To my knowledge, there is no evidence that silencing microaggressions, instituting trigger warnings, haranguing or assaulting speakers who stray from liberal orthodoxy, and social media crusades against people who trespass the invisible boundaries of cultural propriety actually improve the lives of people on the fringes of society. These do sometimes represent responses to actions that we would all do well to examine more closely. The words we say and the choices we make as consumers do have an effect on society. We should be mindful that their influence is worthwhile. If someone finds another person’s words hurtful, we should talk about it thoughtfully and openly. But that’s not the tone of the conversation. Instead, person can shift from pedestrian to cultural villain in the space of a poorly phrased comment or accidently offensive dip into an unfamiliar culture.
There are not a lot of calm, well-reasoned arguments that silencing speakers or harassing people for thoughtless commentary helps to mitigate racism or sexism or homophobia. There is, however, a compelling argument that these behaviors serve as a form of social currency. Pointing out instances of cultural appropriation and silencing offensive ideas signals commitment to a code and membership in a certain tribe. An unfortunate side effect is that it also reinforces the conservative suspicion that their way of life (which, like most Americans, seems to consist primarily of a mix banal consumerism and a healthy interest in the wellbeing of family and friends) is under threat.
Note here that this is not a reliable signal of virtue. So, as others have pointed out, the widely applied term virtue signaling is a bit of a misnomer. Stomping on microaggressions or upbraiding someone for making tortillas the wrong way (or making them the right way with the wrong skin tone) doesn’t reliably signal a virtuous character. But in the parlance of evolutionary biology and anthropology, it does make sense to describe it as a form of signaling. First, it requires effort to dig up apparent trivialities and publicize them as unconscionable transgressions. Second, the dubiousness of the purported crimes entails some potential reputational cost. After all, there’s usually a chance that people will look at the accusation and think, often rightly, that it is a little unfair or ridiculous. By serving as the canary in the coal mine of ham-fisted attempts at flattery and unsanctioned cultural exploration, virtue signalers are transmitting a simple message to the like-minded: I am one of you.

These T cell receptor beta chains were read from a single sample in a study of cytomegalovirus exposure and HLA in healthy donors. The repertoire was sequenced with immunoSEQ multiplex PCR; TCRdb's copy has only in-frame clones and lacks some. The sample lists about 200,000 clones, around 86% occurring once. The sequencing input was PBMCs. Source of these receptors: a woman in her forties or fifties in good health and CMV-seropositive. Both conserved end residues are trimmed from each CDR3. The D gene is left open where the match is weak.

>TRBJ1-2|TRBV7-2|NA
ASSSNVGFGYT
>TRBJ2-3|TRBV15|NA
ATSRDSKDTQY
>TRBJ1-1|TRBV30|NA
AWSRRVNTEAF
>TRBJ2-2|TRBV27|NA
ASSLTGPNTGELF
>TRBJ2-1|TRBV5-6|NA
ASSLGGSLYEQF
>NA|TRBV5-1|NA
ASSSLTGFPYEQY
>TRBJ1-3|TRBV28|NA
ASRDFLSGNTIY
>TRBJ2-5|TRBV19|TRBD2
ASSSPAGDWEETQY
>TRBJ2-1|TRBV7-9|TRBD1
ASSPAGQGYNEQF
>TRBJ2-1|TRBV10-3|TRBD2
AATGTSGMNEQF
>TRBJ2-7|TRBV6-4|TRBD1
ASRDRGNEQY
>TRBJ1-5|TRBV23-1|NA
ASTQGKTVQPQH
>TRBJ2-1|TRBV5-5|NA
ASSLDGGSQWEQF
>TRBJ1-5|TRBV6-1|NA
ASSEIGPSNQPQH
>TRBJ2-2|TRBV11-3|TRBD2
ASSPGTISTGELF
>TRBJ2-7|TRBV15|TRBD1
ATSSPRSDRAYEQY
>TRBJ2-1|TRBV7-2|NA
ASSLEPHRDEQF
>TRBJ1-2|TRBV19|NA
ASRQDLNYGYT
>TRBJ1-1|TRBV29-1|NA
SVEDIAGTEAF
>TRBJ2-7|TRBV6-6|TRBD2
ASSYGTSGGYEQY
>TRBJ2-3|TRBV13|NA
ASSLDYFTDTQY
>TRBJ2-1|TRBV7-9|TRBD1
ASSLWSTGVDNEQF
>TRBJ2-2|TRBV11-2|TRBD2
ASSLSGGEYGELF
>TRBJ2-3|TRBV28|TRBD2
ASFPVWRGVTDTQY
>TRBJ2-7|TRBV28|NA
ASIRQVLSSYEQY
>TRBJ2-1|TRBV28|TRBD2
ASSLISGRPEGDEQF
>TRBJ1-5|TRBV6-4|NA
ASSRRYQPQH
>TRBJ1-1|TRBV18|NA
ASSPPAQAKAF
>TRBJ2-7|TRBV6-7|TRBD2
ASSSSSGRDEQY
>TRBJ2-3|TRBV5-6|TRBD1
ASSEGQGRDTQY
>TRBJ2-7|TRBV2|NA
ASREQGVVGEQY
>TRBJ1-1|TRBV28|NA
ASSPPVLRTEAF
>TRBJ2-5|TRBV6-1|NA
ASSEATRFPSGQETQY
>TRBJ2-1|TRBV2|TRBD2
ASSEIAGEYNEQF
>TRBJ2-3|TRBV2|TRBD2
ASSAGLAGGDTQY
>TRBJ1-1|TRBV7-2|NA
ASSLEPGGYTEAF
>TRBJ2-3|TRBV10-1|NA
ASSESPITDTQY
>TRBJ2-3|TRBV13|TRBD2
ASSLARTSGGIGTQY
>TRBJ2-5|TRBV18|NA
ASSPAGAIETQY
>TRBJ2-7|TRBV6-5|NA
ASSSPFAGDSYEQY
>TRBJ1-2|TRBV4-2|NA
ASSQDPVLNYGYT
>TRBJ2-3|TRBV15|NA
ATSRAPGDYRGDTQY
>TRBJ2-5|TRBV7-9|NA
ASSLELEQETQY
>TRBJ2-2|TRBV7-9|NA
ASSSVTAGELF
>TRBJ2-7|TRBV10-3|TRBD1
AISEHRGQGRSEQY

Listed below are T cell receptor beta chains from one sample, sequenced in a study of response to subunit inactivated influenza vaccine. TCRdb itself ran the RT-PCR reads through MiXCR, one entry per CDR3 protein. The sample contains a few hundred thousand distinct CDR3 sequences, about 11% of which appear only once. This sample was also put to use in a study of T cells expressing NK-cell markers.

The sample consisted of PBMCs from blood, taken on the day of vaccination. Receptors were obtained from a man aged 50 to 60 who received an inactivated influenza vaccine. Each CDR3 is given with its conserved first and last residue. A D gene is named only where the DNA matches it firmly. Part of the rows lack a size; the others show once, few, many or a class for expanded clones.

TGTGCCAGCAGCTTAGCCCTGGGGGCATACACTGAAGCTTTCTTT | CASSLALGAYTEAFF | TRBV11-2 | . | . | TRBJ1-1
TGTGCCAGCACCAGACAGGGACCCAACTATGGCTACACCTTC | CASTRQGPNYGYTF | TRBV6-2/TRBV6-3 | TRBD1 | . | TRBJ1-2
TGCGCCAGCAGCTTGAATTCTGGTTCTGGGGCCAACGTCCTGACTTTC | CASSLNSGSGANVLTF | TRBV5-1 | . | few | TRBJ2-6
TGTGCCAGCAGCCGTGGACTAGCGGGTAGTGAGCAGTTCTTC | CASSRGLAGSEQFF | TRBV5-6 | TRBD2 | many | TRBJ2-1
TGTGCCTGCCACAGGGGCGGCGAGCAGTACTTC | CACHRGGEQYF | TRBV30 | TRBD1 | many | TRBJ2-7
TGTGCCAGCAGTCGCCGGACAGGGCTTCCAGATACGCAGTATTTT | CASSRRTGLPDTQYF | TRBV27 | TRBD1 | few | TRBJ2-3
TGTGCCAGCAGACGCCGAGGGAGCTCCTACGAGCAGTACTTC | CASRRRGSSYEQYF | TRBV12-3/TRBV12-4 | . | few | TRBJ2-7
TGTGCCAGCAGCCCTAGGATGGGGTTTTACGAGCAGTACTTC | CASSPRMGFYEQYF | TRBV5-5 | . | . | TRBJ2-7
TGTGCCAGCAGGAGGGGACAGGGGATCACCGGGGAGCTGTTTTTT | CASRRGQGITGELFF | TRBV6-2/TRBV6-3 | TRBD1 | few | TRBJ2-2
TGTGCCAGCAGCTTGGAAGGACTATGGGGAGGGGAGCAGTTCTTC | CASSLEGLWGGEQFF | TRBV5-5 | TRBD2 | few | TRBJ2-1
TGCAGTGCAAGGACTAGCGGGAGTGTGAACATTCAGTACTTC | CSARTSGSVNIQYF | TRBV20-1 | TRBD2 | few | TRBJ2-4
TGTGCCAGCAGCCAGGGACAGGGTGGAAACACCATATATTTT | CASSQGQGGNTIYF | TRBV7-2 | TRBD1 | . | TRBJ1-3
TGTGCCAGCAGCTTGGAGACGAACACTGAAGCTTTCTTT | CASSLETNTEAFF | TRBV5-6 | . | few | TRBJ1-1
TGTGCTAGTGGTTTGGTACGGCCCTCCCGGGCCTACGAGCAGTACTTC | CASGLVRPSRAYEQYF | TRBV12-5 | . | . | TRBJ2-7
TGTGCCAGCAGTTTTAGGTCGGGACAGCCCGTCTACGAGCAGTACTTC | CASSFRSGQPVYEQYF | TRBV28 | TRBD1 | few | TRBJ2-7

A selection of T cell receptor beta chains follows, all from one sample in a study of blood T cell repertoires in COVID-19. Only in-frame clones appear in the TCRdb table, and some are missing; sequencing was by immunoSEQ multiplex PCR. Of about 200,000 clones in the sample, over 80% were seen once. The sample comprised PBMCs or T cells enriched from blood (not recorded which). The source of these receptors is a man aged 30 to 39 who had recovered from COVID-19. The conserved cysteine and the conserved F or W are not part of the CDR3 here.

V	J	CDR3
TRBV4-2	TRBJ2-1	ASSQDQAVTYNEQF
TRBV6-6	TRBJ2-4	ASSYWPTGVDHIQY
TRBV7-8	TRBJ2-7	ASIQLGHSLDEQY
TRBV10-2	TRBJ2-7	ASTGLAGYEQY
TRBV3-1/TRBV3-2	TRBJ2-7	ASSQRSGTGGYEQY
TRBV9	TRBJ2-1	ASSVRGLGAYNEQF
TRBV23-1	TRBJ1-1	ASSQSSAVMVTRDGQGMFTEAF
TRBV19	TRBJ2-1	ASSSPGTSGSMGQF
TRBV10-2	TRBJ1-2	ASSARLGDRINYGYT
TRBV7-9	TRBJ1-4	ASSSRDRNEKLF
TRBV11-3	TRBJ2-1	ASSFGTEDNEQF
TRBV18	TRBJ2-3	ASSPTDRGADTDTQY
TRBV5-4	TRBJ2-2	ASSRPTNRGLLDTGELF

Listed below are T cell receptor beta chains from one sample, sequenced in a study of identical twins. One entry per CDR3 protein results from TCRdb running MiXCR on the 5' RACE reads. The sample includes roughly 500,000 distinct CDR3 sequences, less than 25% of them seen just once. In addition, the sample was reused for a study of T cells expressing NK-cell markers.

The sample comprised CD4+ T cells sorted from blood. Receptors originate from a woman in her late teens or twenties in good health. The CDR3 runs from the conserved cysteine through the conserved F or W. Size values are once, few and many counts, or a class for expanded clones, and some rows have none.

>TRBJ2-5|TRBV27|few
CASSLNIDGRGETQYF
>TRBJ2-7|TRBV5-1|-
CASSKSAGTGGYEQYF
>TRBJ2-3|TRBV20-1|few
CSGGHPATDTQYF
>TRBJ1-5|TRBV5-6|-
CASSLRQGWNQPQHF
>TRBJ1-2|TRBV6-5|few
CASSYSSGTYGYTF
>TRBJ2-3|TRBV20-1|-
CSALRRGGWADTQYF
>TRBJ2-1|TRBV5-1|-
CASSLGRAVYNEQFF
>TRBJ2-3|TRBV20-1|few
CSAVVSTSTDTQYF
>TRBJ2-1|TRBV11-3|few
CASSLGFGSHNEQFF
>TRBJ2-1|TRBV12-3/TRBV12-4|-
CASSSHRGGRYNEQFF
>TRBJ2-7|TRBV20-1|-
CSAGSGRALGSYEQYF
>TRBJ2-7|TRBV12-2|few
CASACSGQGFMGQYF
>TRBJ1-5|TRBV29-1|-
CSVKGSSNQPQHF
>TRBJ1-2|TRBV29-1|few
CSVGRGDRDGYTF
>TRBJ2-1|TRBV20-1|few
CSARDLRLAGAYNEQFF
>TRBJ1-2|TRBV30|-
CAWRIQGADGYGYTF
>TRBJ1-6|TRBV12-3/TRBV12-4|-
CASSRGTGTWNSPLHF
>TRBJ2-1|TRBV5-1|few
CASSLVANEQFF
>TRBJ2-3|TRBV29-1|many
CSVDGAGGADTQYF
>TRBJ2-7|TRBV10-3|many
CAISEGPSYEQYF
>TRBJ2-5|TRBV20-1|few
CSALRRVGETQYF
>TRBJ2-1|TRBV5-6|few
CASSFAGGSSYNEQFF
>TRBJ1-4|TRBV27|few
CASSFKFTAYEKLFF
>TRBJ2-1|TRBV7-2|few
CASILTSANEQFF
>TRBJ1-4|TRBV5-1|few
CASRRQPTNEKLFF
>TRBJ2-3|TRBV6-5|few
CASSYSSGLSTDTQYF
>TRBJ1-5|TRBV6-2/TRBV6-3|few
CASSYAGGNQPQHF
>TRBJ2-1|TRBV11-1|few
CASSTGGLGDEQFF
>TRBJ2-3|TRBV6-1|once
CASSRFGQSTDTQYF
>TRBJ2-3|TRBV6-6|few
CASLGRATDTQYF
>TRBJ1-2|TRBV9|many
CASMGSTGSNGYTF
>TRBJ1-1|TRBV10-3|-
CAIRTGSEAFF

PC culture is about group identity. It is about clarifying the boundaries of the righteous clan. If you can spot a cultural offense and seize it like a crocodile on a thirsty wildebeest you’ll receive all the accolades and retweets the censorious guardians of liberal purity have to offer. You will, so doing, signal that anyone who takes a minute to grasp the source of offense — or, worse still, fails to see it entirely — is on the Outside.